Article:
It is self-evident that St. Louis affected me more deeply than any other environment has ever done. I feel that there is something in having passed one's childhood beside the big river, which is incommunicable to those people who have not. I consider myself fortunate to have been born here, rather than in Boston, or New York, or London. .
The majority of mankind is lazy-minded, incurious, absorbed in vanities, and tepid in emotion, and is therefore incapable of either much doubt or much faith; and when the ordinary man calls himself a sceptic or an unbeliever, that is ordinarily a simple pose, cloaking a disinclination to think anything out to a conclusion. .
There will be time, there will be time To prepare a face to meet the faces that you meet; There will be time to murder and create, And time for all the works and days of hands, That lift and drop a question on your plate;Time for you and time for me, And time yet for a hundred indecisions, And for a hundred visions and revisions, Before the taking of a toast and tea. .
Do I dare Disturb the universe? In a minute there is time For decisions and revisions which a minute will reverse. For I have known them all already, known them all: — Have known the evenings, mornings, afternoons,I have measured out my life with coffee spoons; I know the voices dying with a dying fall Beneath the music from a farther room. .
And I have known the eyes already, known them all — The eyes that fix you in a formulated phrase, And when I am formulated, sprawling on a pin, When I am pinned and wriggling on the wall, Then how should I begin To spit out all the butt-ends of my days and ways? .
And I have known the arms already, known them all — Arms that are braceleted and white and bare [But in the lamplight, downed with light brown hair!] It is perfume from a dress That makes me so digress? Arms that lie along a table, or wrap about a shawl. And should I then presume? .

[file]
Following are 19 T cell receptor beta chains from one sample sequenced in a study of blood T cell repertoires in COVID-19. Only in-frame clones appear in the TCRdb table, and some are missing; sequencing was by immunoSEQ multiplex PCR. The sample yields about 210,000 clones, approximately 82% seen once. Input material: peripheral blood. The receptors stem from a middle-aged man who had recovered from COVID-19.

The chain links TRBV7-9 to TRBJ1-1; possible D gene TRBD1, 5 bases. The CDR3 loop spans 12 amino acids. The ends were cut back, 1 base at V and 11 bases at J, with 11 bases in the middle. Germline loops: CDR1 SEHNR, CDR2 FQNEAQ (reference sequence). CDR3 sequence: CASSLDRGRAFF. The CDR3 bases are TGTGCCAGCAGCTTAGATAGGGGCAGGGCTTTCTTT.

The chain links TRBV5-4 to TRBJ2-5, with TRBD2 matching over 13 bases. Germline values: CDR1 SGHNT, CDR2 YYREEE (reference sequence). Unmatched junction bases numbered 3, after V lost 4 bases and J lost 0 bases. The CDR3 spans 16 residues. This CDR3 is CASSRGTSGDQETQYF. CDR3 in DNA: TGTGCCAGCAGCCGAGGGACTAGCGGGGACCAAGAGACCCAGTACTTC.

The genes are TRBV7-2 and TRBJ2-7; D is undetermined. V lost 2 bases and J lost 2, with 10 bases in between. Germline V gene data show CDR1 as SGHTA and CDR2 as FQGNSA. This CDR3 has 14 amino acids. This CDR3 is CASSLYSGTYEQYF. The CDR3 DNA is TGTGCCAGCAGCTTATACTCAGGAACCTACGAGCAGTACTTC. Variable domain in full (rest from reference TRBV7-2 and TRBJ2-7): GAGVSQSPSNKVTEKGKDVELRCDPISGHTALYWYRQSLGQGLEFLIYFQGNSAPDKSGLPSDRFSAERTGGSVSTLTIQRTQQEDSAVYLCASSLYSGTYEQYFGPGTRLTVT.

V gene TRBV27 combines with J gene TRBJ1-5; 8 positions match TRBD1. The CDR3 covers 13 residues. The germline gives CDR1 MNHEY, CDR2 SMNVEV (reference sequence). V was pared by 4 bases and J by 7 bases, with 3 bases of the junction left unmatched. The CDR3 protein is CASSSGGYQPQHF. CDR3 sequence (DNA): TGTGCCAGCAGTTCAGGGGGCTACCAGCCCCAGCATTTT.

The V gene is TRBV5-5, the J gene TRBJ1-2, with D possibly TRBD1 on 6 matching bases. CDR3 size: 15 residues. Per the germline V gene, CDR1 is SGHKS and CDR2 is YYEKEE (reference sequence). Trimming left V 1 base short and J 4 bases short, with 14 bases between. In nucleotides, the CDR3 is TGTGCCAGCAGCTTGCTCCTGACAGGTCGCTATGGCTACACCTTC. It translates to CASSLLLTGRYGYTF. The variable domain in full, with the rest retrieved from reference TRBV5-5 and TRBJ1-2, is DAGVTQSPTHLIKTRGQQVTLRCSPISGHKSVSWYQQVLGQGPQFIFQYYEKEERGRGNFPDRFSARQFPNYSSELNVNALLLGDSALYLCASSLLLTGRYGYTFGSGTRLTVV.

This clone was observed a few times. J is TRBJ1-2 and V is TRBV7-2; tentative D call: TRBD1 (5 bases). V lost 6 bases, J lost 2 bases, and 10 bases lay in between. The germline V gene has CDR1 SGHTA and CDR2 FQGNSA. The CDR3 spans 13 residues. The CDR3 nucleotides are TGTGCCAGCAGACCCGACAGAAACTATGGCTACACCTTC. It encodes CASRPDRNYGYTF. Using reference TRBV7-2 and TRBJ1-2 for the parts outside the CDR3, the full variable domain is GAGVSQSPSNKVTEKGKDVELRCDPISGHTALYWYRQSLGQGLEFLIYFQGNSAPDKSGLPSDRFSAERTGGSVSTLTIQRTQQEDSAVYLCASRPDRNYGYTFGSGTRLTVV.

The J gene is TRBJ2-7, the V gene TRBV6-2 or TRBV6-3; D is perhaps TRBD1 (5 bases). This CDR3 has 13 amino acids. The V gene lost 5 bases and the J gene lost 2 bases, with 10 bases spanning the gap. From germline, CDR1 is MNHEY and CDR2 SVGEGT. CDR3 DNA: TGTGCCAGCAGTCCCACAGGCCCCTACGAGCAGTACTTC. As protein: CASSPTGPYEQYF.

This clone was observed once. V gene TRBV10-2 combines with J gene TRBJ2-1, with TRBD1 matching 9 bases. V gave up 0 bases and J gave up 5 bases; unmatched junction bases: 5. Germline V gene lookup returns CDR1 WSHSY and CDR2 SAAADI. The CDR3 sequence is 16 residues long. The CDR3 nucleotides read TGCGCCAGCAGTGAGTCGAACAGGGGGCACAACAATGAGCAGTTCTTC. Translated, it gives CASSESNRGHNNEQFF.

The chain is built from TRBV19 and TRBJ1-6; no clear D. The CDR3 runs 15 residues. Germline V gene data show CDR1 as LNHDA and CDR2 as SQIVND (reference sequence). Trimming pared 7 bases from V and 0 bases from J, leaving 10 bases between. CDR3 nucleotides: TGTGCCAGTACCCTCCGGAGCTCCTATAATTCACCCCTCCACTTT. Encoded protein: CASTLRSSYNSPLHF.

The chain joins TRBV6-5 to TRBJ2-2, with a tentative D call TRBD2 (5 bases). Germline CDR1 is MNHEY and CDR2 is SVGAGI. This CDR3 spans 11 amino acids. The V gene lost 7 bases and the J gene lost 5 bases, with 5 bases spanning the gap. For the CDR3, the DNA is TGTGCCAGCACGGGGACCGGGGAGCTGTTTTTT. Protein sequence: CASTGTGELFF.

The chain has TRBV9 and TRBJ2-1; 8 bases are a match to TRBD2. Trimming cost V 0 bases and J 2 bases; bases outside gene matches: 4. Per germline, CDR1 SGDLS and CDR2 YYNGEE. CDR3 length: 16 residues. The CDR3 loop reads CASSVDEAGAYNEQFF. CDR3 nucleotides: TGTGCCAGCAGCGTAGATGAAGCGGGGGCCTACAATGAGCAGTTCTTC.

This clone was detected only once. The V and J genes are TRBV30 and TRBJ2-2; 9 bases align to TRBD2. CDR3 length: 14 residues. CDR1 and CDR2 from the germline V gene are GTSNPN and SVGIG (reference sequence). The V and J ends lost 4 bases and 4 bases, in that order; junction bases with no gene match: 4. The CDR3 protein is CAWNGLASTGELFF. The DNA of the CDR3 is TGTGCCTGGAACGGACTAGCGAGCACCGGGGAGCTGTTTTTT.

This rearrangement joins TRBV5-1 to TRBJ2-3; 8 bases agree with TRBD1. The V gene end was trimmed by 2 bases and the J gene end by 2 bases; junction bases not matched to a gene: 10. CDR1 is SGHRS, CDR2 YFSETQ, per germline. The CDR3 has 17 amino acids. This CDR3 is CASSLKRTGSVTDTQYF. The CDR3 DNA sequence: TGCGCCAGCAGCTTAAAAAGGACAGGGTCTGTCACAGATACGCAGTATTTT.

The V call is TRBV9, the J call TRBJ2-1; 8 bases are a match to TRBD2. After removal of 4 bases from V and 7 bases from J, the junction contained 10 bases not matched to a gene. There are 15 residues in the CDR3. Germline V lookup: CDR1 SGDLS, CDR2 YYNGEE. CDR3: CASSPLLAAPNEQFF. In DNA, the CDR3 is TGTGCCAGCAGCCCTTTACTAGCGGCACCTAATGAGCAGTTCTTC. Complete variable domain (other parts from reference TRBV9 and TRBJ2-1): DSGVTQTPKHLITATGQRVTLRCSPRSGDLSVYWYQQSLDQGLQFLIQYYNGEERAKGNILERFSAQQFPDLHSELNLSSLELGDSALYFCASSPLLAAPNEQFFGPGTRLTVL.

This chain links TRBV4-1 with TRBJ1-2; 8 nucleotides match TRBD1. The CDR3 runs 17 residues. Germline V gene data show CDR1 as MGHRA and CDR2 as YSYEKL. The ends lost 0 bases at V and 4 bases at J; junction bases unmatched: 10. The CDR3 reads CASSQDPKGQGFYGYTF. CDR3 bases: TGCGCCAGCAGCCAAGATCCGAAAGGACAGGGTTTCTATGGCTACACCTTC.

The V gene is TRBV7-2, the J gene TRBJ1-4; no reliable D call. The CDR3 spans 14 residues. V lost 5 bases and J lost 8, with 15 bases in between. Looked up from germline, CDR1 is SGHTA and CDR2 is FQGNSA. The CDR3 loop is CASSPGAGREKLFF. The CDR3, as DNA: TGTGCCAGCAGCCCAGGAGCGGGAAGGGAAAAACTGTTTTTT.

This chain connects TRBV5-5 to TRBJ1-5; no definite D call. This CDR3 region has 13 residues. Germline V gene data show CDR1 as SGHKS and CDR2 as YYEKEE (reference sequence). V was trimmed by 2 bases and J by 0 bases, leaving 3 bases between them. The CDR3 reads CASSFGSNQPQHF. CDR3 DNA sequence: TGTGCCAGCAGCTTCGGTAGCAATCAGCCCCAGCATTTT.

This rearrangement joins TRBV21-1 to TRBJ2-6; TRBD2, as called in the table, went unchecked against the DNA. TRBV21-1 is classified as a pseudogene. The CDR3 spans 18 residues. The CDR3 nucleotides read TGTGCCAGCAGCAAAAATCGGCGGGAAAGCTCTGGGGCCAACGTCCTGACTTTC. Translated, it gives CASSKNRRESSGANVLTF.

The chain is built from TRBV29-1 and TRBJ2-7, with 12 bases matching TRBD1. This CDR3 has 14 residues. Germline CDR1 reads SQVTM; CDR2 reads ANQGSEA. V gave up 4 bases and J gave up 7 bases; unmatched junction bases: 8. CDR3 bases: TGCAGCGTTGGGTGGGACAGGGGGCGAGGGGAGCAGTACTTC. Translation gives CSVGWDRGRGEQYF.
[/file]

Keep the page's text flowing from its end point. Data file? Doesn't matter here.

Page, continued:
It is impossible to say just what I mean! But as if a magic lantern threw the nerves in patterns on a screen: Would it have been worth while If one, settling a Pillow or throwing off a shawl, And turning toward the window, should say: "That is not it at all, That is not what I meant, at all." .
No! I am not Prince Hamlet, nor was meant to be; Am an attendant lord, one that will do To swell a progress, start a scene or two, Advise the prince; no doubt, an easy tool, Deferential, glad to be of use, Politic, cautious, and meticulous; Full of high sentence, but a bit obtuse; At times, indeed, almost ridiculous — Almost, at times, the Fool. .
I grow old ... I grow old ... I shall wear the bottoms of my trousers rolled. Shall I part my hair behind? Do I dare to eat a peach? I shall wear white flannel trousers, and walk upon the beach.I have heard the mermaids singing, each to each. I do not think that they will sing to me. I have seen them riding seaward on the waves Combing the white hair of the waves blown back When the wind blows the water white and black.We have lingered in the chambers of the sea By sea-girls wreathed with seaweed red and brown Till human voices wake us, and we drown. .
We dwell with satisfaction upon the poet's difference from his predecessors, especially his immediate predecessors; we endeavour to find something that can be isolated in order to be enjoyed. Whereas if we approach a poet without this prejudice we shall often find that not only the best, but the most individual parts of his work may be those in which the dead poets, his ancestors, assert their immortality most vigorously. And I do not mean the impressionable period of adolescence, but the period of full maturity. .
Yet if the only form of tradition, of handing down, consisted in following the ways of the immediate generation before us in a blind or timid adherence to its successes, "tradition" should positively be discouraged. We have seen many such simple currents soon lost in the sand; and novelty is better than repetition. Tradition is a matter of much wider significance. It cannot be inherited, and if you want it you must obtain it by great labour. It involves, in the first place, the historical sense, which we may call nearly indispensable to anyone who would continue to be a poet beyond his twenty-fifth year... .
The historical sense involves a perception, not only of the pastness of the past, but of its presence; the historical sense compels a man to write not merely with his own generation in his bones, but with a feeling that the whole of the literature of Europe fromand within it the whole of the literature of his own country has a simultaneous existence and composes a simultaneous order. This historical sense, which is a sense of the timeless as well as of the temporal and of the timeless and of the temporal together, is what makes a writer traditional. And it is at the same time what makes a writer most acutely conscious of his place in time, of his contemporaneity. .
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